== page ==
Kelly Sue DeConnick and Valentine De Landro’s “Bitch Planet” comics debuted in December as a violent, melancholy riff on the exploitation and women-in-prison films of the 1970s. It’s set in a dystopian future where women who fail to comply with expectations can be sent to off-world prisons and where the public is obsessed with a game with some similarities to football. “Bitch Planet” has struck a chord with fans — who get “Non-Compliant” tattoos inspired by the comics — and touches on everything from prison labor and reality television to the complicated status of professional athletes. The story follows a group of prisoners who are forced to form a team that will compete against professional players in the game as part of a stunt meant to boost the broadcast ratings for the matches.

(Credit: Image Comics) (Image Comics)

This month saw the release of the first book-length collection of “Bitch Planet” comics, “Bitch Planet, Vol. 1: Extraordinary Machine.” Last week, I spoke to DeConnick about everything from depicting female nudity to designing fictional sports. This is the first half of our conversation; the second will run tomorrow. Our discussion has been edited for clarity and length.

Obviously “Bitch Planet” comes into this long tradition of pop culture about women in prison. And I was curious if there were any stories that you found particularly influential, any tropes you wanted to subvert, any sort of visual language you were eager to play with since the book has such a strong look, but also clearly references a lot of the visual tropes of the genre.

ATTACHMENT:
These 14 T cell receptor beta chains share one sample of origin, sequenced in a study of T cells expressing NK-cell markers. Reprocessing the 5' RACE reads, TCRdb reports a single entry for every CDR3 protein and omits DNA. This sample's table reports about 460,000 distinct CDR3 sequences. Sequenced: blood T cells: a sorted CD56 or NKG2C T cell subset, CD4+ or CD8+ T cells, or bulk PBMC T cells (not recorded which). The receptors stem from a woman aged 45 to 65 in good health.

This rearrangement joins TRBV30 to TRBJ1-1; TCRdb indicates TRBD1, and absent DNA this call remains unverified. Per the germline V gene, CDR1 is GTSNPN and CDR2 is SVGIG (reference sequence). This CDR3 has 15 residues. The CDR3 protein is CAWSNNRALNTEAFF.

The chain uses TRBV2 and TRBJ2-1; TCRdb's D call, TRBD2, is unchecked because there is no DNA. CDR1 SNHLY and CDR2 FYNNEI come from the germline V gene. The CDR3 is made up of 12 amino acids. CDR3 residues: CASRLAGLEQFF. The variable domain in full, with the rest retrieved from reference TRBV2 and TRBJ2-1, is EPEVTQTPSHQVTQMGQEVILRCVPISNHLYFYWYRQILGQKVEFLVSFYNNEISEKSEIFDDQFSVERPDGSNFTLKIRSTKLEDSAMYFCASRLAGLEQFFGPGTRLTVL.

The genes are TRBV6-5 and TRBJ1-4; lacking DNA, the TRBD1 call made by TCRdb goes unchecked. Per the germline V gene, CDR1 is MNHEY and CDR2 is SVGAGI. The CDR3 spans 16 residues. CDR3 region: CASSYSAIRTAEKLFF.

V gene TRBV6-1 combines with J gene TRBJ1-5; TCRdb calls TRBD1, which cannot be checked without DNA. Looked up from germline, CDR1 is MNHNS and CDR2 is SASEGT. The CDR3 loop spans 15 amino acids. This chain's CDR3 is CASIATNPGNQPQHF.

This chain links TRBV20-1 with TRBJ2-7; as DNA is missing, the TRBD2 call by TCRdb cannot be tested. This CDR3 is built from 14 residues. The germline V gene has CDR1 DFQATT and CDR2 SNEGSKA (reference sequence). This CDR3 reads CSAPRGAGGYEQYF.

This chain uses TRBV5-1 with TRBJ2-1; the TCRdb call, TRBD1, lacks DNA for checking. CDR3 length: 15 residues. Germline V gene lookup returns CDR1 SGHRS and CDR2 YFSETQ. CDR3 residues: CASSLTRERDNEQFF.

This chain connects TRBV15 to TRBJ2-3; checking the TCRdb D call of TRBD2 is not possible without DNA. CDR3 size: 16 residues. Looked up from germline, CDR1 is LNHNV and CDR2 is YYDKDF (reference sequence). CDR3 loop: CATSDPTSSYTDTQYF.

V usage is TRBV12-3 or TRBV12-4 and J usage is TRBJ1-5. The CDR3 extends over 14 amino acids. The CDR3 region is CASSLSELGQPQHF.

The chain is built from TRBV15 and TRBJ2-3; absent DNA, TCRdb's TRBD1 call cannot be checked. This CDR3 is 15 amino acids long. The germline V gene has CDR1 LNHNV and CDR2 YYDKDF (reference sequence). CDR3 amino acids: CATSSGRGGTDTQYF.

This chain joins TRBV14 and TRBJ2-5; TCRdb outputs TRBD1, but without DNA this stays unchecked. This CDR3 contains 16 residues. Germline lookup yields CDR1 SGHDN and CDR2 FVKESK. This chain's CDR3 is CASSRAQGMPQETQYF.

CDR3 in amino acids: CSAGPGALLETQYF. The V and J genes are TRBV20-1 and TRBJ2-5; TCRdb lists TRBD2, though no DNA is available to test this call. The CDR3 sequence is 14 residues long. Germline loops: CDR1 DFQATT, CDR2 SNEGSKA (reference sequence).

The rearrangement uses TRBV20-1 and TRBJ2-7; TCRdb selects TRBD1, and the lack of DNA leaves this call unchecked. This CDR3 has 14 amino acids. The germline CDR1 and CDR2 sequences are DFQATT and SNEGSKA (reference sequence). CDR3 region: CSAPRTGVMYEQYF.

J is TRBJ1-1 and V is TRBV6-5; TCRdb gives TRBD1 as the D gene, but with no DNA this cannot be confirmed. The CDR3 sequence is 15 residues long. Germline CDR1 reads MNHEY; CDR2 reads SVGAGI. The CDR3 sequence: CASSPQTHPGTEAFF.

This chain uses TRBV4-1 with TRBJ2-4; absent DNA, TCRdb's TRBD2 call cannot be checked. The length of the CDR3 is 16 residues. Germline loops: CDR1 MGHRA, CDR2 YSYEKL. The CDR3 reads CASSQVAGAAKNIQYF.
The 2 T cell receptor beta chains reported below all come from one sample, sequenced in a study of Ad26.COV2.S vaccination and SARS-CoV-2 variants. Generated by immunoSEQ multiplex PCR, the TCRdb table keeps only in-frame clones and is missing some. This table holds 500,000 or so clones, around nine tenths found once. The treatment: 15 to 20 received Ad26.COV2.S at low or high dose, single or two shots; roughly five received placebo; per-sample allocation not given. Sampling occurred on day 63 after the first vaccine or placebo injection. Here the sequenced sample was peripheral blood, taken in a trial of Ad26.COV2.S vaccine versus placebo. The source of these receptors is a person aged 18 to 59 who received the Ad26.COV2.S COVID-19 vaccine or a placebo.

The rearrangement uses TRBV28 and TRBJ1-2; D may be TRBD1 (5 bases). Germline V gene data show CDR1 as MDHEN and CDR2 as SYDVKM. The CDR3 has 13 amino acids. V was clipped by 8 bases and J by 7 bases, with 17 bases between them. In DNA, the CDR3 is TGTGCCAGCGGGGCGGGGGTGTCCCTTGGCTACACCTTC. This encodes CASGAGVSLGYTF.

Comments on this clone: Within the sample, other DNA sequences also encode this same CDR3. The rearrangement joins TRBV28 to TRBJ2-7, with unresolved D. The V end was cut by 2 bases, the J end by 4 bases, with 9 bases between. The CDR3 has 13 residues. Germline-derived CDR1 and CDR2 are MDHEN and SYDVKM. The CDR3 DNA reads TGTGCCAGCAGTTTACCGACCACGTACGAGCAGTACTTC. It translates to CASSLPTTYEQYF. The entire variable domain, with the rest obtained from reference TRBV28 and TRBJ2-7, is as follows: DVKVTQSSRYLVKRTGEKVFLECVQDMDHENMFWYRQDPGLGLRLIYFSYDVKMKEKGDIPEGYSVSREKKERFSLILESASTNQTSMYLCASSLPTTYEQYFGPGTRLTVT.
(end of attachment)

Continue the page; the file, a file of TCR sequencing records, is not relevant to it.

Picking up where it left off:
I re-watched a bunch of them. The one that is probably my favorite is a Japanese film called “Female Prisoner #701-Scorpion.” … Oddly enough, it’s actually based on a manga as well, which I have never been able to get my hands on and I’m not sure it exists in English, but certainly should. … But I love that one in particular because it is more beautiful than it has any right to be. It’s actually incredibly well-shot and has some just really wonderful, strange imagery. For the same reason I’m fond of “Chained Heat,” which was Jonathan Demme, oddly enough, very early in his career, one of his first films, if not his first. It has these fantasy, dream sequences for each of the characters — I was going to say each of the inmates — but one of my favorites is actually the warden’s. And the warden’s is like a musical number that takes place in the bathroom. …